Meanwhile, Nicaragua receives tens of millions of dollars in USAID assistance each year, and U.S. companies are free to bid for contracts there; about 100 already operate in Nicaragua. This year, the country is on track to experience the highest growth of apparel exports to the United States, a rate overtaking even China's.

The West hasn't completely turned a blind eye to Ortega's hypocrisies. After electoral fraud during the 2008 municipal elections, Nicaragua lost over $100 million in international assistance. The U.S. State Department noted that a 2010 regional election was tarnished by fraud, and $64 million in development aid through the Millennium Challenge Corporation was subsequently cut. "We remain concerned about apparent irregularities in the Nicaraguan electoral process," said State Department spokesperson Victoria Nuland in a statement on Oct. 31.

In the eyes of experts, however, this condemnation doesn't go far enough. "Some democracy advocates in Washington are notably indifferent to Ortega's authoritarianism," says Michael Shifter of the Washington-based Inter-American Dialogue think tank. "They don't want to play into the old Washington vs. Ortega narrative. They also recognize there no good options for the United States in this situation. That may be so, but it is still a serious mistake to refuse to call a clear violation of democratic norms for what it is." 

Within Nicaragua, sentiments vary over Ortega. While his approval rating has risen during his term -- to a little over 40 percent in 2011 -- he is largely seen as the only option. To run for a third term, Ortega used his influence in the Supreme Court to overturn a constitutional ban on acting presidents or multiple term-holders running for the office again. The overturning of the ban inspired outrage and some protests, and even some in Ortega's own camp were apparently concerned. In March, Vice President Jaime Morales Carazo declined to stay on the ballot, setting off speculation that he was resigning in protest. His replacement will be retired Gen. Omar Hallesleven, furthering fears that Ortega's relationship with the military might be too close for comfort and could bring harsher crackdowns than the relatively mild response to recent protests.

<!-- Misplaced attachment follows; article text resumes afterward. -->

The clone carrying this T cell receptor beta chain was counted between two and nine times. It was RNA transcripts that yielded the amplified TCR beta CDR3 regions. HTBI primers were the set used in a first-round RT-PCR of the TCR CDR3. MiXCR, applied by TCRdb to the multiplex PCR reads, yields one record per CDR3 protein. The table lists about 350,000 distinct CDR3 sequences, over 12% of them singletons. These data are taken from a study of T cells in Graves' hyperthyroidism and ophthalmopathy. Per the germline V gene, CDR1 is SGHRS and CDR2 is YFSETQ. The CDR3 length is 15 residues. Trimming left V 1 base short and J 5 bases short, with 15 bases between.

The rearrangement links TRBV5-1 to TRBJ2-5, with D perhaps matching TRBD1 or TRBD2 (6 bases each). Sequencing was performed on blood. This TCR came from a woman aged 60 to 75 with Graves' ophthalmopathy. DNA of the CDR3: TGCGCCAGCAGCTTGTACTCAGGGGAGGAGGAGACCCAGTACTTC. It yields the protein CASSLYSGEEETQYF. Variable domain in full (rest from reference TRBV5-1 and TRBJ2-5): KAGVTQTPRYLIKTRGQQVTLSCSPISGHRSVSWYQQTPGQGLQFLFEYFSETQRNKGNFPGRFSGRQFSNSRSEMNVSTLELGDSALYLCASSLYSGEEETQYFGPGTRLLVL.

The Nicaraguan opposition is poorly equipped to take advantage of any slip-up on Ortega's part. In the run-up to the election, whispers have circulated about the possibility of the "unforeseeable" occurring (i.e., a coup), but it's not likely. The opposition is fragmented into four main parties, each weaker than the last. They have presented various lines of attack against Ortega, none that have stuck. Roger Guevara Mena, a candidate from the Alliance for the Republic party (APRE), argued in a recent Wall Street Journal op-ed that if Iran were to seek to attack the United States in any way, Ortega would be the picture of a willing helper -- an argument that may stir up fears in Washington but falls largely on deaf ears in Managua, where citizens know Ortega is more inclined to engage in heated rhetoric than war. Fabio Gadea Mantilla, the candidate from the center-right Liberal Independent Party (PLI) who enjoys 30 percent support, according to the latest CID-Gallup polls, is a journalist-turned-politician whose blandness and age (he turns 80 next week) have probably cost him too many votes. Other candidates have been plagued by corruption allegations or have simply been too weak to register with voters at all; there is simply no one with the political capacity to stand up against Ortega -- who now leads the pack with 48 percent.

Even Ortega's long-time political opponents are working on incremental change, rather than on dethroning the president. "We need democratic [and] positive pressure" on the administration, says Antonio Lacayo, who served as prime minister in the early 1990s in his mother-in-law Violeta Chamorro's anti-Sandinista government and is now a business leader in Managua. That, he says, is the only way to transform Ortega into a real pro-business president, one whose rhetoric matches reality.

It seems that the electorate in general simply doesn't want to rock the boat; and the business community seems happy, for the most part, just to be making money. "Ortega's effective co-optation of parts of Nicaragua's private sector has been politically astute, not only in undermining the opposition at home but in neutralizing Washington," says the Inter-American Dialogue's Shifter. The new president of the American Chamber of Commerce, Yali Molina Palacios, has been conducting damage control this year after several diplomatic cables published by WikiLeaks insinuated that his predecessor was actively working against Ortega in 2009 and 2010. Molina Palacios claims that the Chamber officials were simply invited to meet with the opposition in order to discuss democratic balance in the country. "It wasn't a coup d'état or anything," says Molina Palacios. Although he believes democracy and legality is the only way forward, he is adamant that the Chamber of Commerce and its members "divorce ourselves from the politics and focus on development."

An Ortega victory on Nov. 6 will surely usher in a period of some unrest -- minor demonstrations, perhaps some congressional clamoring -- and investment uncertainty. But Ortega's clever balancing act seems to have everyone in Nicaragua tip-toeing along with him. And as long as he can keep the cash flow coming in from all sides, that's not likely to change.